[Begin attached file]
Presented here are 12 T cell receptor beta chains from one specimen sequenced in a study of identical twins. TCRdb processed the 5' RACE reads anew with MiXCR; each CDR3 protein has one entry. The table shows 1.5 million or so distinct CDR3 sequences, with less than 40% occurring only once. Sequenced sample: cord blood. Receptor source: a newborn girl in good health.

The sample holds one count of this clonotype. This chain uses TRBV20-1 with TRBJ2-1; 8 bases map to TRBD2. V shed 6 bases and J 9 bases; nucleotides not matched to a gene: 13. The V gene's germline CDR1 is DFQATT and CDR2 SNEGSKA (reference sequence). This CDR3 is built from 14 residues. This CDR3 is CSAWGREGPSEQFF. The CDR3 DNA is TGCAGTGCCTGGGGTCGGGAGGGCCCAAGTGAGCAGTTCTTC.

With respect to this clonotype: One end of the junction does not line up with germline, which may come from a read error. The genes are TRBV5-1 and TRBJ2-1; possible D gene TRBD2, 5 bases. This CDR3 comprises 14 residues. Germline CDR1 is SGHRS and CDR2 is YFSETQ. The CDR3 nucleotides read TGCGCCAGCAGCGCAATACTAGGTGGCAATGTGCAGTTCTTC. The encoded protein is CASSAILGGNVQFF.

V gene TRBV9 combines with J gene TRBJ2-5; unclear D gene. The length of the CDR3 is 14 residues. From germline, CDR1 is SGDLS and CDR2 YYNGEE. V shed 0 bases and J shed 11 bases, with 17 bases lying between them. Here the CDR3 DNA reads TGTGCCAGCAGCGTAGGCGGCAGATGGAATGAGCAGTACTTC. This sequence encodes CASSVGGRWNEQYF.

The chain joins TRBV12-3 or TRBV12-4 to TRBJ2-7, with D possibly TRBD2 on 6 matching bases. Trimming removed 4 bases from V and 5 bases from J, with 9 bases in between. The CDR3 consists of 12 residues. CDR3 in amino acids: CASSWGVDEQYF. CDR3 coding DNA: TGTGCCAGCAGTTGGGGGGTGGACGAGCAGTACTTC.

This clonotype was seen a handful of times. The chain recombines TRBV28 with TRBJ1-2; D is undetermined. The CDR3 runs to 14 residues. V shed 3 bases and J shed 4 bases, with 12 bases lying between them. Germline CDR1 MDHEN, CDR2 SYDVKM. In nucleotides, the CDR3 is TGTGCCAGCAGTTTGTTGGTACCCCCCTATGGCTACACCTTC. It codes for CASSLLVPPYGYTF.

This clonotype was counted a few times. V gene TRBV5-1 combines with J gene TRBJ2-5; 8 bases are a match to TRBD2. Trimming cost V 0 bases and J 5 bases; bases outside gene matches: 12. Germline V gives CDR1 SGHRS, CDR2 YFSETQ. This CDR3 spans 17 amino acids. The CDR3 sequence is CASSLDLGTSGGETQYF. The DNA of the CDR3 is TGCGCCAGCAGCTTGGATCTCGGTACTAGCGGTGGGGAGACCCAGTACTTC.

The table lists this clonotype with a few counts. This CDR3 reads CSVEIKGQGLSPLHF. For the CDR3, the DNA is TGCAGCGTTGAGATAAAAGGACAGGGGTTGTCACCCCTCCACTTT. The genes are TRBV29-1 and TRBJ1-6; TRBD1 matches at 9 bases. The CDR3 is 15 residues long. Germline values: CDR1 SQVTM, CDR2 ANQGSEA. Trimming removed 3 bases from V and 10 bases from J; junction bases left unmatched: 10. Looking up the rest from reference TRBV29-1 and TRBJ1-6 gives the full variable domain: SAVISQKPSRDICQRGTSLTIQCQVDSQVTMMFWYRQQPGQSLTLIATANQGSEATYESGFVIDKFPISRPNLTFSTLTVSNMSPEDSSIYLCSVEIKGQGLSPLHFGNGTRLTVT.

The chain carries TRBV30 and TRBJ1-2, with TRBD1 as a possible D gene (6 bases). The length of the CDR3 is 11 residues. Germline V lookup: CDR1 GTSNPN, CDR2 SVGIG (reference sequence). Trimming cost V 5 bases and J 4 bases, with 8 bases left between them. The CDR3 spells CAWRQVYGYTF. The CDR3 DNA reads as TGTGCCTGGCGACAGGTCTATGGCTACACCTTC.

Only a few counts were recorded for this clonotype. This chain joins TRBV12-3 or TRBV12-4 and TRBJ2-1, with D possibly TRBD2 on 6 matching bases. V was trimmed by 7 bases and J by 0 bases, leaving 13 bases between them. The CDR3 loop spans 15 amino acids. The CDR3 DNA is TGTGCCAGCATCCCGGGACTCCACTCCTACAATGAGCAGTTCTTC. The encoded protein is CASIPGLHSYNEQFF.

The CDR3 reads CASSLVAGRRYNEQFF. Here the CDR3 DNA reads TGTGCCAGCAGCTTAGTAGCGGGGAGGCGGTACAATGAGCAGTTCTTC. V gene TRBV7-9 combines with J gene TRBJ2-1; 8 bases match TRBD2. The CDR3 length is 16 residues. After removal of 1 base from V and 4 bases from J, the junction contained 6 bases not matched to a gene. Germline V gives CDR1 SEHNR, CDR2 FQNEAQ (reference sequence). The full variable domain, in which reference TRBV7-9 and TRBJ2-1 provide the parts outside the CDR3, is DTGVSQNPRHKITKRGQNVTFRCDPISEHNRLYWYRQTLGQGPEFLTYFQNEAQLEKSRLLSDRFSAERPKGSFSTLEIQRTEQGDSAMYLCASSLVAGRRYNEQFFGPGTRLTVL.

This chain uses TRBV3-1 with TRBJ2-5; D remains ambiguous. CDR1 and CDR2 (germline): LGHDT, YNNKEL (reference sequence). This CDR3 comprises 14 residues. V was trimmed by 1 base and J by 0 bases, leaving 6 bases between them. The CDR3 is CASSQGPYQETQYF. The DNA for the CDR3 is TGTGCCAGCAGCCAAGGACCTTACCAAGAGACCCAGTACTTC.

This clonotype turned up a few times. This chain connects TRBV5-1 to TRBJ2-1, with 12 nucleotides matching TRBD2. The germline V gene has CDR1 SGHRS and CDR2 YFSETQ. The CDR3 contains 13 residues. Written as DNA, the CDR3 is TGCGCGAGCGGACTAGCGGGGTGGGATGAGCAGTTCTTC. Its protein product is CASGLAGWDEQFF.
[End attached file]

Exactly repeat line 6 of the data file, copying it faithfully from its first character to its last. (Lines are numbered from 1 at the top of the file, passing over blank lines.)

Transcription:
This clonotype was seen a handful of times. The chain recombines TRBV28 with TRBJ1-2; D is undetermined. The CDR3 runs to 14 residues. V shed 3 bases and J shed 4 bases, with 12 bases lying between them. Germline CDR1 MDHEN, CDR2 SYDVKM. In nucleotides, the CDR3 is TGTGCCAGCAGTTTGTTGGTACCCCCCTATGGCTACACCTTC. It codes for CASSLLVPPYGYTF.